As Esther rose up to lead in “such a time as this,” these men and women rose up in 2019 in response to God’s call to serve in a stressful time.
JOHN E. HARNISH
Michigan Conference Communications
Why would anyone choose to move toward ordination in a church which is torn by debates and possibly on the verge of schism? That question gave rise to this series of articles based on interviews with persons who were commissioned at the 2019 Michigan Annual Conference. They are now moving toward ordination as United Methodist Deacons and Elders. Perhaps the answer is found in the Old Testament story of Esther.
Esther also found herself in a time of turmoil facing the possible genocide of the Jewish people. As a young woman, she had little standing in her society and as a Jew, her life was on the line as well. But she had one thing going for her—she was in the right place at the right time as the queen of the Persian emperor. Her Uncle Mordecai gave her the challenge: “If you remain silent, relief for the Jews will come, but who knows if you haven’t come to the kingdom for such a time as this?” (Esther 4:14). These recently commissioned Provisional Elders and Deacons have felt God’s call and have responded in faith, believing that they too are in the right place at the right time and have come to the ordained ministry for such a time as this.
The Rev. Jennifer Browne, Michigan Conference Director of Clergy Excellence, preached on this text at the recent Michigan Annual Conference. She said, “Esther did not have everything, but she had enough.” Rev. Browne says Esther’s calling and our calling comes from within as well as from without. “It is about the Spirit of God setting us on our feet and telling us, ‘This is yours to do.’ It is the calling to be who we are and at the same time to become more than we can yet envision.”
Describing that sense of God’s calling, Browne said, “Sometimes God shows up in burning bushes, or descending doves, or blinding lightning that knocks you off your horse. Sometimes God shows up in the gaps, in the silence, in the tightening of your stomach muscles and the almost imperceptible pause for breath in which you consider in a new way just what it is you are doing here.” Regardless of how it comes, God’s call is always a summons to go and do the work which is yours to do “for such a time as this.”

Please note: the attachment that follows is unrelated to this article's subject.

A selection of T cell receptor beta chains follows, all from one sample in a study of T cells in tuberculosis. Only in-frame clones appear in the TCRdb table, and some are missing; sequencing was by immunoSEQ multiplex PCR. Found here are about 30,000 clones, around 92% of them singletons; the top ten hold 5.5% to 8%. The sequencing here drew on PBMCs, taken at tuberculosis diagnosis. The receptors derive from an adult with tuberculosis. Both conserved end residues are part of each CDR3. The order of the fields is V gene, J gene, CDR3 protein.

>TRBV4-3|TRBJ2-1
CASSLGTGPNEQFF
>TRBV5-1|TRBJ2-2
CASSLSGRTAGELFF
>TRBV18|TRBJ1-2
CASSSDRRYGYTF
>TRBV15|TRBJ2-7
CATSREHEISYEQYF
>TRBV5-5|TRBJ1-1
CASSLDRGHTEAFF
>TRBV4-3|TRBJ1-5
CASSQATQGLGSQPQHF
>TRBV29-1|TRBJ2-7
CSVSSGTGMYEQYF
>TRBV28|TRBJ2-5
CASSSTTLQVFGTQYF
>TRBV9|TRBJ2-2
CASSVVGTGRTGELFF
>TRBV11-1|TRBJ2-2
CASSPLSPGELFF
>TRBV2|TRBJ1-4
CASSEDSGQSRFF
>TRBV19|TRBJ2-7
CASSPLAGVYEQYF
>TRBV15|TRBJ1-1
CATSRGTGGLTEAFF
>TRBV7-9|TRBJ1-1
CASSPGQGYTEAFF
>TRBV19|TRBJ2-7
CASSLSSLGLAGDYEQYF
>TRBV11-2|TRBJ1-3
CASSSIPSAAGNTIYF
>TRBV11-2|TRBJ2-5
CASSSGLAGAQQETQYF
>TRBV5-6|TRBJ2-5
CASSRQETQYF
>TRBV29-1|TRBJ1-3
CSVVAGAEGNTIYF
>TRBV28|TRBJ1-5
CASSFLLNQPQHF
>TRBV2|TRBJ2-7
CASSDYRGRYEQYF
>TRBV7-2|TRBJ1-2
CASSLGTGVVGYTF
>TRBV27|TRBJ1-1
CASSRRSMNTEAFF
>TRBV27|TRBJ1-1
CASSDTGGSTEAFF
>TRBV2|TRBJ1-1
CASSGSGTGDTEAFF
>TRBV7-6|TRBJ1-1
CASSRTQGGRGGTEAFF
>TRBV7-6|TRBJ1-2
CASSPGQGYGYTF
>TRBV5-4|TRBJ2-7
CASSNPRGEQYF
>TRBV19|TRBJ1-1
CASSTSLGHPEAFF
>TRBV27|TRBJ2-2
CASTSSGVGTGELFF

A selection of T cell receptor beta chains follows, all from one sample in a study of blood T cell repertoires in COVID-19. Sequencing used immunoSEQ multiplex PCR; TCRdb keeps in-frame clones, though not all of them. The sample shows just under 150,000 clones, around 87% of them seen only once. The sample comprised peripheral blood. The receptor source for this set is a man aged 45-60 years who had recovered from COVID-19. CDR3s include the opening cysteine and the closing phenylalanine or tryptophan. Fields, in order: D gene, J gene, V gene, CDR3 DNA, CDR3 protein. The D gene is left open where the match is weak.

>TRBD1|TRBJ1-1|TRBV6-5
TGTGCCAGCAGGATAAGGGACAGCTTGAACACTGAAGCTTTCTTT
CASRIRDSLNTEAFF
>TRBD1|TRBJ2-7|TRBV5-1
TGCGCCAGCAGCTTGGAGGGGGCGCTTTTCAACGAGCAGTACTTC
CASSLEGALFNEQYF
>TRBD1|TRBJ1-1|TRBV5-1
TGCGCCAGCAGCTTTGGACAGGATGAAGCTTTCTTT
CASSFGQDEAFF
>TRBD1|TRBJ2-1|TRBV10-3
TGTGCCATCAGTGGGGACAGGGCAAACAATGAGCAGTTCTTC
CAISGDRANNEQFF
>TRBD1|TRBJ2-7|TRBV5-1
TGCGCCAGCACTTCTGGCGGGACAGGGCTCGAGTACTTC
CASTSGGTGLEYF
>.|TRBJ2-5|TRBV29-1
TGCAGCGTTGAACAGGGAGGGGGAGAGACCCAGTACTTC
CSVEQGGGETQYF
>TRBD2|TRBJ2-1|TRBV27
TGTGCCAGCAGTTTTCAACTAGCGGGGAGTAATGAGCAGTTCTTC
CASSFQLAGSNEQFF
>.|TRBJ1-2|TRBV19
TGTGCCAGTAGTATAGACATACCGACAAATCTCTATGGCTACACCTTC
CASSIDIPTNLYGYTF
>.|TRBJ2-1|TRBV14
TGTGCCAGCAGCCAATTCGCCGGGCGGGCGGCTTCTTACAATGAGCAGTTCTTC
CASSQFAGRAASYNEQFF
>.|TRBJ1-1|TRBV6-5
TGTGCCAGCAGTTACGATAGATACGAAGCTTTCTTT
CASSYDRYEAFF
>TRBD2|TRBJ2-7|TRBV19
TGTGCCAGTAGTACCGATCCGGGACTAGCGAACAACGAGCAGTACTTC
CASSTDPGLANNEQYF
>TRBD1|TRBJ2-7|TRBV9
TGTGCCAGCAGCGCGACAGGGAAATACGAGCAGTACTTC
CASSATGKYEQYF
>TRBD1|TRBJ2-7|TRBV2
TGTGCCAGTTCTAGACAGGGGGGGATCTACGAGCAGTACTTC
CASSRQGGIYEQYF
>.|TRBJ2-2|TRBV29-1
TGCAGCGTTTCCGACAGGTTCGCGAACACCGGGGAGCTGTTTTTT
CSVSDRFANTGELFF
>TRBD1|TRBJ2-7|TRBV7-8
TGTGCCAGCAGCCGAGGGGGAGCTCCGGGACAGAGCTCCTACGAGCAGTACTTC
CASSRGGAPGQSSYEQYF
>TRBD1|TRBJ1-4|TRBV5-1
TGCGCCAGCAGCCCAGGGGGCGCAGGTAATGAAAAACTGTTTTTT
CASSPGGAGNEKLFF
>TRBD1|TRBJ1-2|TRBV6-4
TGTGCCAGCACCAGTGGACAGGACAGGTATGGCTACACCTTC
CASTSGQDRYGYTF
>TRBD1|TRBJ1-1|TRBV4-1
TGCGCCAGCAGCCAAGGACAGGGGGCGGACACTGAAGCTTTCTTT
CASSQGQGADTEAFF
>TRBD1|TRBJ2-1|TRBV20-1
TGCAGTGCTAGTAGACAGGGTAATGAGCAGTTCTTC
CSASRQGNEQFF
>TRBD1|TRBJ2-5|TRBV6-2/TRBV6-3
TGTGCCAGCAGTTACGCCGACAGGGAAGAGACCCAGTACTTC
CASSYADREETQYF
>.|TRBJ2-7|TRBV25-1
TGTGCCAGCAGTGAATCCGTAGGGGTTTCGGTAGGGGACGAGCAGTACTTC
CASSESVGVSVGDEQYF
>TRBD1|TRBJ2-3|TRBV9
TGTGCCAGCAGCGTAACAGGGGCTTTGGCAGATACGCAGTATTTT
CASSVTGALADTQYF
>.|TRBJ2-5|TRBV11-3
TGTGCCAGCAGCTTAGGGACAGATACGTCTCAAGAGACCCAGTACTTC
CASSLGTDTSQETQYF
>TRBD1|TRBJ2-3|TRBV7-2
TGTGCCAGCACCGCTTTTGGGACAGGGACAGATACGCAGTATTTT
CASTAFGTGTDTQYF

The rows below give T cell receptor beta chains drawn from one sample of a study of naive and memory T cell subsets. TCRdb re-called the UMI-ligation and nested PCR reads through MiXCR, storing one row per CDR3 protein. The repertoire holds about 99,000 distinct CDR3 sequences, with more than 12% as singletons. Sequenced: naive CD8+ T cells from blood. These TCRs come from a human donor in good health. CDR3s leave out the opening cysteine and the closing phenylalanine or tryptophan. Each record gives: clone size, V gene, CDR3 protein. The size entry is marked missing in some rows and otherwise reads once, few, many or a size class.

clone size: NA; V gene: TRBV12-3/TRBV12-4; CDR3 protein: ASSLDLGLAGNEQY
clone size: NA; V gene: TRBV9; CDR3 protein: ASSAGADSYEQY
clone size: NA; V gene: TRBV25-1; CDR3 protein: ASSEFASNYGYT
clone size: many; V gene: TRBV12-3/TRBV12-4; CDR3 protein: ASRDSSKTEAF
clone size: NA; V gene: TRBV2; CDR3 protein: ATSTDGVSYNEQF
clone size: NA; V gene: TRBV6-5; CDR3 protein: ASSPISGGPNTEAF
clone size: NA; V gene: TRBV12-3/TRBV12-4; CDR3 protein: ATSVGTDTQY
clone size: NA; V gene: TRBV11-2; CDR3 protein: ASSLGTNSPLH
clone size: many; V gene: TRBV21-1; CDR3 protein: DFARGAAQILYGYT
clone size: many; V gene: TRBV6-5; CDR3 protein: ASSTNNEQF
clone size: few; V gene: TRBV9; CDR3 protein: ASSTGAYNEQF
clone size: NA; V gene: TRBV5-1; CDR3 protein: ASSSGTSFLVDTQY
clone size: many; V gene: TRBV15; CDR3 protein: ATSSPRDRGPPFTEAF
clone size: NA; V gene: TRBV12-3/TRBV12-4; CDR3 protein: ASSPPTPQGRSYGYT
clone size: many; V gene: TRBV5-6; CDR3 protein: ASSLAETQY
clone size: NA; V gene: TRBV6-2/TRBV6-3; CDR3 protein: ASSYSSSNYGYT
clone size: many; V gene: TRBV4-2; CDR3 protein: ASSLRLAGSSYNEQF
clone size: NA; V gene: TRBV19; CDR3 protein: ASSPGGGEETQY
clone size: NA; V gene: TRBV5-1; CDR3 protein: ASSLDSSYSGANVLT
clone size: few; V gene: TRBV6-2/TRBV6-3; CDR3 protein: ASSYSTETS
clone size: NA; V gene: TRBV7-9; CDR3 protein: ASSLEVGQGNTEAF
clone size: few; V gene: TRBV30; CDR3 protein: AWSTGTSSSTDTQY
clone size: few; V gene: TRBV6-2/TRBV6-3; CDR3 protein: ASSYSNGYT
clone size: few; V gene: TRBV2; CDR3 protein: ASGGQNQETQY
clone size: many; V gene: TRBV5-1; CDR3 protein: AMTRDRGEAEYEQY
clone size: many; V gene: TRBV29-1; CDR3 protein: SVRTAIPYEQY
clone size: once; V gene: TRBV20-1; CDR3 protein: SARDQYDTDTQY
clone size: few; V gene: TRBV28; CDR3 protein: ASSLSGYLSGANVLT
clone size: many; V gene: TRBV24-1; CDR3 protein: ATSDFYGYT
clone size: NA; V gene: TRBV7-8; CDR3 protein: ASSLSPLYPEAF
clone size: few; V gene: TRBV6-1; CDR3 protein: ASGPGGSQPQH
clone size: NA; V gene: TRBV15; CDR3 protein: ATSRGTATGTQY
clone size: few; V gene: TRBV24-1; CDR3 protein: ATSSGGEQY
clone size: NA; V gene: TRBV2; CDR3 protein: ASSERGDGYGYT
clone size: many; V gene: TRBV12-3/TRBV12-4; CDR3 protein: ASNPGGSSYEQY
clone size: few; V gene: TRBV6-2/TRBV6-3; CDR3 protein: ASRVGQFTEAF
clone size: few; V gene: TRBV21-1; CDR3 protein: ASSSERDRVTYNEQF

The Rev. Amy Triebwasser could identify with Esther’s dilemma. She says, “I had to overcome shyness and a feeling of being unworthy to preach the Gospel. Once I decided to face down my fears by handing them over to God, I was finally ready to answer the call to pastoral ministry.” After a career as an elementary school teacher and Director of Christian Education at First United Methodist Church in Plymouth, she served as a part-time local pastor, attended Methodist Theological School in Ohio and was commissioned as a Provisional Elder this spring. For Amy, District Superintendent Mark Spaw played the role of Esther’s Uncle Mordecai. She says, “He believed in me from the beginning and emboldened me as I went through the process.”
The latest statistics for the United Methodist Church are mixed. The Lewis Center for Church Leadership reports that 2019 saw a dramatic drop in the number of elders under 35 years old, declining from 949 in 2018 to 875 this year. That is the lowest number of young elders since 2005. However, given the overall reduction in the total number of active elders, the percentage of active elders under 35 remains at about 7%, up from a low of 5% in 2005. (“Clergy Age Trends Give Cause for Concern”, Lewis Center for Church Leadership, 10/3/2019). In part, this can be explained by the number of churches that can no longer afford a fully ordained elder resulting in the increased use of part-time and full-time Local Pastors. But the decline in younger clergy does not bode well for the long-term future of the church as the average age of clergy increases and 24% of the adult population in the USA is under 35.
In the Michigan Conference, we have seen some encouraging signs. The average age of this year’s class of ordained Elders and Deacons was 36.5, and the average age of the Provisional Deacons and Elders was 37. Initiatives like the Volunteer in Mission program and the Young Leaders Initiative have provided opportunities for youth and young adults to experience ministry in a variety of settings. But the critical component in raising up a new generation of leaders is still the local church where children and youth are first exposed to ministry and where they can be encouraged to be open to God’s call. Often a Sunday School teacher, a youth leader, choir director, or trusted pastor is the first person to say, “Have you thought about going into the ministry?” They are the “Uncle Mordecais” God uses to offer the call.
Mordecai gave the challenge and Esther responded, “I will go, and if I perish, I perish”. We give thanks for men and women who have heard the call and responded in faith, believing that God has called them to ordained ministry in the United Methodist Church “for such a time a this.”
~ This is the final chapter in a four-part series, “For times such as this.” Earlier features include: Time to give your best (Alex Plum and Elizabeth Hurd); Hearing God’s voice where you are (Nick Bonsky and LuAnne Hook); and God’s gift of a second career (Leslee Fritz).